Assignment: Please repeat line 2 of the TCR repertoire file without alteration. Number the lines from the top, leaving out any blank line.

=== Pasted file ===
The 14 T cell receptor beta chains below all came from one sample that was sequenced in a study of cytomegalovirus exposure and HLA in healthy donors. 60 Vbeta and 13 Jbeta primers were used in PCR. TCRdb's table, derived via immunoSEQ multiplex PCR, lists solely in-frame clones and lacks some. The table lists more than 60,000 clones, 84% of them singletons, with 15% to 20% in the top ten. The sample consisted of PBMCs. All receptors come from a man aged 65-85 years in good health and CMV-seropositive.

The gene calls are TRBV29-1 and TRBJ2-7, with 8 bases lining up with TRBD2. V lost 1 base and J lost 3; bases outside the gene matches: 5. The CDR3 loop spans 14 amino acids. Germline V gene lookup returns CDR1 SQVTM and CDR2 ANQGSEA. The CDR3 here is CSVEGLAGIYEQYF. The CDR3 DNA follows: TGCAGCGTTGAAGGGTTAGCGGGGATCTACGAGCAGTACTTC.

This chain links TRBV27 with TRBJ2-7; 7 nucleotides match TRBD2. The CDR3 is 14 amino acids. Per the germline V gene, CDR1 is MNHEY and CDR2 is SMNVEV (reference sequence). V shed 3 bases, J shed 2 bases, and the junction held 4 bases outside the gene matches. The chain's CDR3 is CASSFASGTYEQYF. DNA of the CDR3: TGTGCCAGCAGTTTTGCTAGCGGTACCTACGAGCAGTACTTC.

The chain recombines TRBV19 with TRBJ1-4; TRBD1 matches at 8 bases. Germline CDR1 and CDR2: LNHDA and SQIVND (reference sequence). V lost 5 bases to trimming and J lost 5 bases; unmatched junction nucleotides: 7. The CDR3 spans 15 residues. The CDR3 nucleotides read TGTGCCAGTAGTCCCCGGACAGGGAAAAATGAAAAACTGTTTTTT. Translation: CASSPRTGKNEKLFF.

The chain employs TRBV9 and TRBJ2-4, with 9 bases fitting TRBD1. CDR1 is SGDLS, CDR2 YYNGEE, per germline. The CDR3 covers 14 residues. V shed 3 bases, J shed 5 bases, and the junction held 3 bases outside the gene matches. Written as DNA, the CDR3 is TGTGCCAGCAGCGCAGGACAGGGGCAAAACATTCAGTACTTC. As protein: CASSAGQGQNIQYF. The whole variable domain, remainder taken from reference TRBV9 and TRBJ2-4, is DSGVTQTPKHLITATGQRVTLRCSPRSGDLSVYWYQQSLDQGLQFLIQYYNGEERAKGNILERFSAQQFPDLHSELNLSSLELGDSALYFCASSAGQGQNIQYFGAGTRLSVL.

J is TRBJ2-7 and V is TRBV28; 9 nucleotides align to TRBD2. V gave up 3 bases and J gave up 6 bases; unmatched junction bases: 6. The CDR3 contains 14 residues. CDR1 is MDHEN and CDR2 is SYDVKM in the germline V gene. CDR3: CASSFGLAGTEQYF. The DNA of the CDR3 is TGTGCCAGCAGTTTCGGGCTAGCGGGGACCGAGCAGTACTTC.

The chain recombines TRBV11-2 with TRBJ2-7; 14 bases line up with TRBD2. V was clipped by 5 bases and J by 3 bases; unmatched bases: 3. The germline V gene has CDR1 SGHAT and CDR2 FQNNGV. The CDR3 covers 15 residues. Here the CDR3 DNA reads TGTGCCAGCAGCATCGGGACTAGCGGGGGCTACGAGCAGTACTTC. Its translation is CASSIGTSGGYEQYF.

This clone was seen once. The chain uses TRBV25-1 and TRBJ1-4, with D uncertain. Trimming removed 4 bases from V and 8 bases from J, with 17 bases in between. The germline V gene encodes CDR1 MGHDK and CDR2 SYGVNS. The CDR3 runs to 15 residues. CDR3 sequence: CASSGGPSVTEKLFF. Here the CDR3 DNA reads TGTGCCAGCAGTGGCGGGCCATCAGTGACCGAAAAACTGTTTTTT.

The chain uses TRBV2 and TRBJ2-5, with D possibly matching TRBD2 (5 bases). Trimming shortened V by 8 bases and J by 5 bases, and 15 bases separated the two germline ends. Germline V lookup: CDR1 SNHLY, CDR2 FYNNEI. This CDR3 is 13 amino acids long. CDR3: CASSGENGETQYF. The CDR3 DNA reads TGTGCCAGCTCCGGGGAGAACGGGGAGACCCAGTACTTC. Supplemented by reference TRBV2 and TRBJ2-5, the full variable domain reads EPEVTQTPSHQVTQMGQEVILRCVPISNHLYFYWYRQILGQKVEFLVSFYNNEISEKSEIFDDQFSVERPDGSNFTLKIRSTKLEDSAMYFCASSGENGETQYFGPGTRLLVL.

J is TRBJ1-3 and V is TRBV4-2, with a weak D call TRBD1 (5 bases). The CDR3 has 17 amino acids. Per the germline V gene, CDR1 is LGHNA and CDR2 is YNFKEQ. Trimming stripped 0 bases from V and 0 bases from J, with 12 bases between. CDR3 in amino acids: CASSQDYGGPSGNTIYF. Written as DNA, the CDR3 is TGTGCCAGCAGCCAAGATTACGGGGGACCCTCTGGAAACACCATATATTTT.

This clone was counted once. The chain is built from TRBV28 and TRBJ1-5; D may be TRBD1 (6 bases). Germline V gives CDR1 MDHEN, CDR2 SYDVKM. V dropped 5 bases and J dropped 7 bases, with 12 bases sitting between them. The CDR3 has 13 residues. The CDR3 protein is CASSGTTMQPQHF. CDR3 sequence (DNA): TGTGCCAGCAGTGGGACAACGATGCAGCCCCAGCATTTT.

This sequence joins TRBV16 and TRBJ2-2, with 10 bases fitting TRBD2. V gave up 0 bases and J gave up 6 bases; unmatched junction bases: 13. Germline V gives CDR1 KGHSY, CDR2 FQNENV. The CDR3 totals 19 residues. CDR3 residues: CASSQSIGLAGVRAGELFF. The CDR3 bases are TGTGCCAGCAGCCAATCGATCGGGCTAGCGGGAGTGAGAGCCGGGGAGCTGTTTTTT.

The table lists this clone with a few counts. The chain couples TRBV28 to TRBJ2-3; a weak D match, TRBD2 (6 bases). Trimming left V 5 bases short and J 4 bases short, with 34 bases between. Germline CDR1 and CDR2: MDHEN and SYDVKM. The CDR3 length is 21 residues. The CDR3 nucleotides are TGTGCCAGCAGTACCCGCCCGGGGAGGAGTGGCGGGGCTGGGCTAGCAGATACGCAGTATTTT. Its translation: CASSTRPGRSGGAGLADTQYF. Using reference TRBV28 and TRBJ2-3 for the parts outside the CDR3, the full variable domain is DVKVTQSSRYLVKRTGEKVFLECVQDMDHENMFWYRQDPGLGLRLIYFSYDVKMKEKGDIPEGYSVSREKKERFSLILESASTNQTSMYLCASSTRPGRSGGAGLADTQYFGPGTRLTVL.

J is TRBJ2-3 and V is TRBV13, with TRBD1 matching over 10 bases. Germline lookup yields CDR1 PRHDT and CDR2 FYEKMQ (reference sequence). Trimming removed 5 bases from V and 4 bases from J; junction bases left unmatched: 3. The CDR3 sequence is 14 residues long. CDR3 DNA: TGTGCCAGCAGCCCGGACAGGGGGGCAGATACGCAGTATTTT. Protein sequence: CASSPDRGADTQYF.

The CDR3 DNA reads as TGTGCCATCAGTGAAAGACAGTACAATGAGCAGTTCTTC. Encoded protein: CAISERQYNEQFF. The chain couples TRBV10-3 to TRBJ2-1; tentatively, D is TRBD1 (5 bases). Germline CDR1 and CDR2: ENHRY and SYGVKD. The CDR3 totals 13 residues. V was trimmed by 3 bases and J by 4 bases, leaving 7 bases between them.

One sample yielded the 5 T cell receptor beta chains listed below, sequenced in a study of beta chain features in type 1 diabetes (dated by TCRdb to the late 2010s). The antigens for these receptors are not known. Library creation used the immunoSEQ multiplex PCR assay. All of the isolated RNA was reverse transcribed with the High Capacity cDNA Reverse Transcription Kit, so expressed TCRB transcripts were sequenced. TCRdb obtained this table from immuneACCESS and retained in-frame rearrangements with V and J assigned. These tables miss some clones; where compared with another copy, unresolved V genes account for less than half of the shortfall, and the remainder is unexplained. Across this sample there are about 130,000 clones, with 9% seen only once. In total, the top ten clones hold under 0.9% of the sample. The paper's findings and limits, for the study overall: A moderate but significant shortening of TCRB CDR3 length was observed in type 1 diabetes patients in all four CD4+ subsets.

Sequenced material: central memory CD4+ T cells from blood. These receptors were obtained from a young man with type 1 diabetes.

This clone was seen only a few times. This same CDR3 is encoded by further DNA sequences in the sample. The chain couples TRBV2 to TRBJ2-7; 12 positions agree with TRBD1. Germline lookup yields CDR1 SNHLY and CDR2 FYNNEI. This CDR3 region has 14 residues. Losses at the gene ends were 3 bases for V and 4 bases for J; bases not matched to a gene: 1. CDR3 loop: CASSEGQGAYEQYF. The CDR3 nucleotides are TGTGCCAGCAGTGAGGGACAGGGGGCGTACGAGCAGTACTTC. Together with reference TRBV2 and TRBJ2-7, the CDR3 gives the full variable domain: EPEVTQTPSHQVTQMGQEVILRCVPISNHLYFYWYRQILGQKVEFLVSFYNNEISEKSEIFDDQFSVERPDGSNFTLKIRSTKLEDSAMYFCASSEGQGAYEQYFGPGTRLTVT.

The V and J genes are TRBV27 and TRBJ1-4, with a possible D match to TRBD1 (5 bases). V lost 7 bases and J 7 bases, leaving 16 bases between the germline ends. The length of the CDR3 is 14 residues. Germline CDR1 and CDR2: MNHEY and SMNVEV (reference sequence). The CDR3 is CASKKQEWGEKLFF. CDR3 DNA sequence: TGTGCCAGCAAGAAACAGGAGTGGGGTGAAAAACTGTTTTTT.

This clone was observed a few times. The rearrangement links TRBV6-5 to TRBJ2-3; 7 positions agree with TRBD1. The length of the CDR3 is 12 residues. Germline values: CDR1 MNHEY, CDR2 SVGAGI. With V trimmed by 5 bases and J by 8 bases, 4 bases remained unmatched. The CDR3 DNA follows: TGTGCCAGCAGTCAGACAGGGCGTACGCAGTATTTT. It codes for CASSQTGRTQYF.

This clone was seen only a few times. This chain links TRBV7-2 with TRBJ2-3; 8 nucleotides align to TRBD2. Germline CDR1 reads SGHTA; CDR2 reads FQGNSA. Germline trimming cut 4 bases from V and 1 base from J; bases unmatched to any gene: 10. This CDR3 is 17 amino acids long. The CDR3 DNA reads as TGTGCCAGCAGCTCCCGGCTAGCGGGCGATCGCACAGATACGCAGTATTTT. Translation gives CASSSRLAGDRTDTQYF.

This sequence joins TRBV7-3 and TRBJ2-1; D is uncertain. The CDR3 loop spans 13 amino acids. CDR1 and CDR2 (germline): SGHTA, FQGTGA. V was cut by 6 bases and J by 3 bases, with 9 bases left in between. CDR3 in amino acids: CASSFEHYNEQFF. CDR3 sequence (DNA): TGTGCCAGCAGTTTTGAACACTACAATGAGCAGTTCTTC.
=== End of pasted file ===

The gene calls are TRBV29-1 and TRBJ2-7, with 8 bases lining up with TRBD2. V lost 1 base and J lost 3; bases outside the gene matches: 5. The CDR3 loop spans 14 amino acids. Germline V gene lookup returns CDR1 SQVTM and CDR2 ANQGSEA. The CDR3 here is CSVEGLAGIYEQYF. The CDR3 DNA follows: TGCAGCGTTGAAGGGTTAGCGGGGATCTACGAGCAGTACTTC.